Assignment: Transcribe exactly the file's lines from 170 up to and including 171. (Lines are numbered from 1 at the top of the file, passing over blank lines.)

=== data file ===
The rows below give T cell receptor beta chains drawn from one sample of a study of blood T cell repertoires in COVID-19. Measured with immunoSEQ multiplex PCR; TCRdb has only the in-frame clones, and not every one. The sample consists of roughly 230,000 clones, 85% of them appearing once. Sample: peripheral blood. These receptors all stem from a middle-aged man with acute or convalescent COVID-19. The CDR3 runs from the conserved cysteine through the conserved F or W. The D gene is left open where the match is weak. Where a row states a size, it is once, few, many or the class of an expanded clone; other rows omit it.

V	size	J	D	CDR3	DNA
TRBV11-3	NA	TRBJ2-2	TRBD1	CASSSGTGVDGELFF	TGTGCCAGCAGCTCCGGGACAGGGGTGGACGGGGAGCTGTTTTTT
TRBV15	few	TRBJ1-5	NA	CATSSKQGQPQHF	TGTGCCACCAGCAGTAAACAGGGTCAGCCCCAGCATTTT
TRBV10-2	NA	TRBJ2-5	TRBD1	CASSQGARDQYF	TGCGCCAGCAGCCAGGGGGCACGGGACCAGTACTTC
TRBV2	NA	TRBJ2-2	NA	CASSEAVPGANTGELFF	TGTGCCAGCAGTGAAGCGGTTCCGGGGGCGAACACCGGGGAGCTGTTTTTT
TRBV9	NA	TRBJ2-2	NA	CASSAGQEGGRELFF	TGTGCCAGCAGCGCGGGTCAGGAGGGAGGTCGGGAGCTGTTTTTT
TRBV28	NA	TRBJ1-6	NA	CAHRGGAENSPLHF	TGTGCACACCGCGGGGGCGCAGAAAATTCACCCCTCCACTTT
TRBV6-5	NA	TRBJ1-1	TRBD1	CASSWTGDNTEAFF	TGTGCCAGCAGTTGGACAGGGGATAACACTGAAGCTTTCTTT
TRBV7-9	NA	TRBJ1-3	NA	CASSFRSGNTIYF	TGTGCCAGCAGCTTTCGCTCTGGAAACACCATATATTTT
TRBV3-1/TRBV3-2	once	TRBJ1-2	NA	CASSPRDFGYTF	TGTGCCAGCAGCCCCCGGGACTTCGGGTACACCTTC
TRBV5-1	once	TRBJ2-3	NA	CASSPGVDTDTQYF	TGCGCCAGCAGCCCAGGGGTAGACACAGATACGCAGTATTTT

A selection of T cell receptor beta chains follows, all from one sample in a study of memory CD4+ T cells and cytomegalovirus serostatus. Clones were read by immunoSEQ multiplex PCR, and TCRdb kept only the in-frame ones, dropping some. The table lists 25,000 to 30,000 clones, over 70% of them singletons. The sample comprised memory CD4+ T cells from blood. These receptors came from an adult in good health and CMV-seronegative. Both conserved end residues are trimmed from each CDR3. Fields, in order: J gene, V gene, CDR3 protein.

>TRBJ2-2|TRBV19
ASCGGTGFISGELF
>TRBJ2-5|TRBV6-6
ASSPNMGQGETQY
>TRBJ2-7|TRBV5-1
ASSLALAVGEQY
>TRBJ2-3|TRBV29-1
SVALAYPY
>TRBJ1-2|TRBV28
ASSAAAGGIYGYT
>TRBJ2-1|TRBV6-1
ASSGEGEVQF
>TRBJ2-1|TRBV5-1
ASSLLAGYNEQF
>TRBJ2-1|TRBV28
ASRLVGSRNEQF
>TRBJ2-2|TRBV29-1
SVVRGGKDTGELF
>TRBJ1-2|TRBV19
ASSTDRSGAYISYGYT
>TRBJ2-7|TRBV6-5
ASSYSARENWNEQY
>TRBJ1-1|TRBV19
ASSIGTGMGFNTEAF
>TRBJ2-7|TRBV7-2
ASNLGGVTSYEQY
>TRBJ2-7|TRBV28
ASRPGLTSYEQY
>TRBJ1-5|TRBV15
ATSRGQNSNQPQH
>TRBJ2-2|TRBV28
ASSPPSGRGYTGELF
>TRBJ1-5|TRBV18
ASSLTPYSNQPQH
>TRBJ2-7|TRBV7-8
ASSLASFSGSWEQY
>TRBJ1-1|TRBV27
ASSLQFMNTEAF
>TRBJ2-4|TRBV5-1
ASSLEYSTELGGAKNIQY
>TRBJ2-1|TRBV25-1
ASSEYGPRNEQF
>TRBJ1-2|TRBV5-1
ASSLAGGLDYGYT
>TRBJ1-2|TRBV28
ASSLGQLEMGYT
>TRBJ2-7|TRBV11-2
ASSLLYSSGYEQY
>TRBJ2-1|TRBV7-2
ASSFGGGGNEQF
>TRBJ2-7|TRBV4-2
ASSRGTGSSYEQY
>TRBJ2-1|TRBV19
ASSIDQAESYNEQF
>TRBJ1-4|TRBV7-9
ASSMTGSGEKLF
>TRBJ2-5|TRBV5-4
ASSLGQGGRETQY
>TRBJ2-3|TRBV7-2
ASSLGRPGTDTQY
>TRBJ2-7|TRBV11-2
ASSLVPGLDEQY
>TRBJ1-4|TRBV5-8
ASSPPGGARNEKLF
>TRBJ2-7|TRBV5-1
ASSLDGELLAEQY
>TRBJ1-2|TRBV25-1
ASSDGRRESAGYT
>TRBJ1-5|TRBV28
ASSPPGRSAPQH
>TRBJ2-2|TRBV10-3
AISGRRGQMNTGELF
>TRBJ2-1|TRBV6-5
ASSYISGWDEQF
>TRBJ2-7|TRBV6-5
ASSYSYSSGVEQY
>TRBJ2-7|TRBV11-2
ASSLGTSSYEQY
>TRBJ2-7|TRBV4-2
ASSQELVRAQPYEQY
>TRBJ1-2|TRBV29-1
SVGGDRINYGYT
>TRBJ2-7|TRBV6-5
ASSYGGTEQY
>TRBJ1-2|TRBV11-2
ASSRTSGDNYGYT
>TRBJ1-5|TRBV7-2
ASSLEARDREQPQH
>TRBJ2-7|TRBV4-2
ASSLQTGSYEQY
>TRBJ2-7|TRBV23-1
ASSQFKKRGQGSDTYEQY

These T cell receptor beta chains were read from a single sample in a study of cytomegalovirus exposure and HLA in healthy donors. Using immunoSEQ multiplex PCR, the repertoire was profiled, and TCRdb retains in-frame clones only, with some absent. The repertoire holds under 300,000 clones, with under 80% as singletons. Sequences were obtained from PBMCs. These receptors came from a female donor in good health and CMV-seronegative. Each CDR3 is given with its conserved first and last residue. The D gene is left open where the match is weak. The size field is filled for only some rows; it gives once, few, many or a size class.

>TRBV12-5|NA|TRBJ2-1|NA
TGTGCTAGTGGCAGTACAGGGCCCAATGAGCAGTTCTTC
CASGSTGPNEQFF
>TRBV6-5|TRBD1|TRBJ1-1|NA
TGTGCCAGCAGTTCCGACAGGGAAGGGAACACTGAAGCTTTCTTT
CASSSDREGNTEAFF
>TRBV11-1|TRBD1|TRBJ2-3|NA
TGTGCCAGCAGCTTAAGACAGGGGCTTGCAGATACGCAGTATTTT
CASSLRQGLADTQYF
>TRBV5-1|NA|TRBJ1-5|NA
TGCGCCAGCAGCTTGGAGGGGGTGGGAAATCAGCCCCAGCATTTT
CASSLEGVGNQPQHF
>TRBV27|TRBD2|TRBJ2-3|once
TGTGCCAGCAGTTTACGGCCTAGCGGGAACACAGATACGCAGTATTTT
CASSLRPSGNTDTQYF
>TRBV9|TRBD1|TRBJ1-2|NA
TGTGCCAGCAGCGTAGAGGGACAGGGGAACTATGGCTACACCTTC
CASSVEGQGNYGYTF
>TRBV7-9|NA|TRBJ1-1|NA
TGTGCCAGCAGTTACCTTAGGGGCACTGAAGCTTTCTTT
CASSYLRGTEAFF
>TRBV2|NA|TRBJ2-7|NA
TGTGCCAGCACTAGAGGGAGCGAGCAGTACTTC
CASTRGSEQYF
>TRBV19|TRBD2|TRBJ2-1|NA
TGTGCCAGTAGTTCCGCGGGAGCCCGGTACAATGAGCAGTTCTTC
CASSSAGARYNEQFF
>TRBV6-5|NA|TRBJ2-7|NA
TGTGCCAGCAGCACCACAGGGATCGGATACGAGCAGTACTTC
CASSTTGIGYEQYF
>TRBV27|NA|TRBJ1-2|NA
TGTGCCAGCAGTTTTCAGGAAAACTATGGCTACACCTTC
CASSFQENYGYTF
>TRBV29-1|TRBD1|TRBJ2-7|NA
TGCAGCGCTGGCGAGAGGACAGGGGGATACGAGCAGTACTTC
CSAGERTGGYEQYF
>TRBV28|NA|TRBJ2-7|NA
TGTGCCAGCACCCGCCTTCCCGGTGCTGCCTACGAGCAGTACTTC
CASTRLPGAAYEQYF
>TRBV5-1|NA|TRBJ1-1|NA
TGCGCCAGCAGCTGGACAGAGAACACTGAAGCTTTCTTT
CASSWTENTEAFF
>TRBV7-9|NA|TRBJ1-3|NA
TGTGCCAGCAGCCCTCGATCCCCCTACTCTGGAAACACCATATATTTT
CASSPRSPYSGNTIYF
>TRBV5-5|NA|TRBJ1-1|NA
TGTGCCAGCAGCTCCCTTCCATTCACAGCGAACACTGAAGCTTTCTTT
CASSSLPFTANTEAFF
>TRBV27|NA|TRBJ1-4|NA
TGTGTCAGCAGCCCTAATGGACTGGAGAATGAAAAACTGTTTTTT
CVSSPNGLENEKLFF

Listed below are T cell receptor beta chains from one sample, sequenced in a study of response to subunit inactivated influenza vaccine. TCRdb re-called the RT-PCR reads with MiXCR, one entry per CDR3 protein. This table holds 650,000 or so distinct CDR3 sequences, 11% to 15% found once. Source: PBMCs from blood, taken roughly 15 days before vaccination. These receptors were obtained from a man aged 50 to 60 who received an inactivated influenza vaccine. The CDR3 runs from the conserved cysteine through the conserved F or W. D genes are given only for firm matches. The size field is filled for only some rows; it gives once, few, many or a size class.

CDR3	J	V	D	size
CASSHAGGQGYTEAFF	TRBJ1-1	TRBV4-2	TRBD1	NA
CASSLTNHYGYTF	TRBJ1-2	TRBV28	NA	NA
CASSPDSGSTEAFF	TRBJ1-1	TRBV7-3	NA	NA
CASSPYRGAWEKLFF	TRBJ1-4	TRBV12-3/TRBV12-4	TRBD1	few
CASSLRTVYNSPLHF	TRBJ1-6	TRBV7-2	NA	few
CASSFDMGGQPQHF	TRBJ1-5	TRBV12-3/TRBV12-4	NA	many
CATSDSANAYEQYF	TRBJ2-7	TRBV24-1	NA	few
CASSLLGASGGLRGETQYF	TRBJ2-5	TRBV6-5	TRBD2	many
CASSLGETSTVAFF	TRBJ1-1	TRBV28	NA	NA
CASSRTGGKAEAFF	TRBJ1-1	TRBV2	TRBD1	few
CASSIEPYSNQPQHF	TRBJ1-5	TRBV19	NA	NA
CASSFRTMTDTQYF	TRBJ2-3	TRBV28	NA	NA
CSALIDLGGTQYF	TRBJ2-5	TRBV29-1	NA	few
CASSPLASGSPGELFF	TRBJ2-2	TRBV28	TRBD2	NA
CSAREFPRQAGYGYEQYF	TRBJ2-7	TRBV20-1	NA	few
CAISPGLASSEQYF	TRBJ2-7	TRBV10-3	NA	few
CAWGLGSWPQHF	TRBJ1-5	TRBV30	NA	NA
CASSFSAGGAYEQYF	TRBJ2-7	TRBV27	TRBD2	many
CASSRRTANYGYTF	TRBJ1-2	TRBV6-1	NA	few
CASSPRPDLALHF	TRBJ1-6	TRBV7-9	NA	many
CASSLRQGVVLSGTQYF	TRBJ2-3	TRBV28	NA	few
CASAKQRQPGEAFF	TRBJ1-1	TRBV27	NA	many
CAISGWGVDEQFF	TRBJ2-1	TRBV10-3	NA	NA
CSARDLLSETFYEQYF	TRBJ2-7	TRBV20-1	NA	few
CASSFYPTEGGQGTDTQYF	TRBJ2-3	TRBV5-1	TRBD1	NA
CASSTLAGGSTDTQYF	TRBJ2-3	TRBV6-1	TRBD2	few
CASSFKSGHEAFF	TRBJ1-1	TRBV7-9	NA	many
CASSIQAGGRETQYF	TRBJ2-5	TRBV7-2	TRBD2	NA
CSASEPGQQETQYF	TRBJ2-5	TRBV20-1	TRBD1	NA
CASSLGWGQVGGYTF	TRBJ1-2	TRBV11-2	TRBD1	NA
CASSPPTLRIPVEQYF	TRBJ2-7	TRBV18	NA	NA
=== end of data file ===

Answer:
CASSIEPYSNQPQHF	TRBJ1-5	TRBV19	NA	NA
CASSFRTMTDTQYF	TRBJ2-3	TRBV28	NA	NA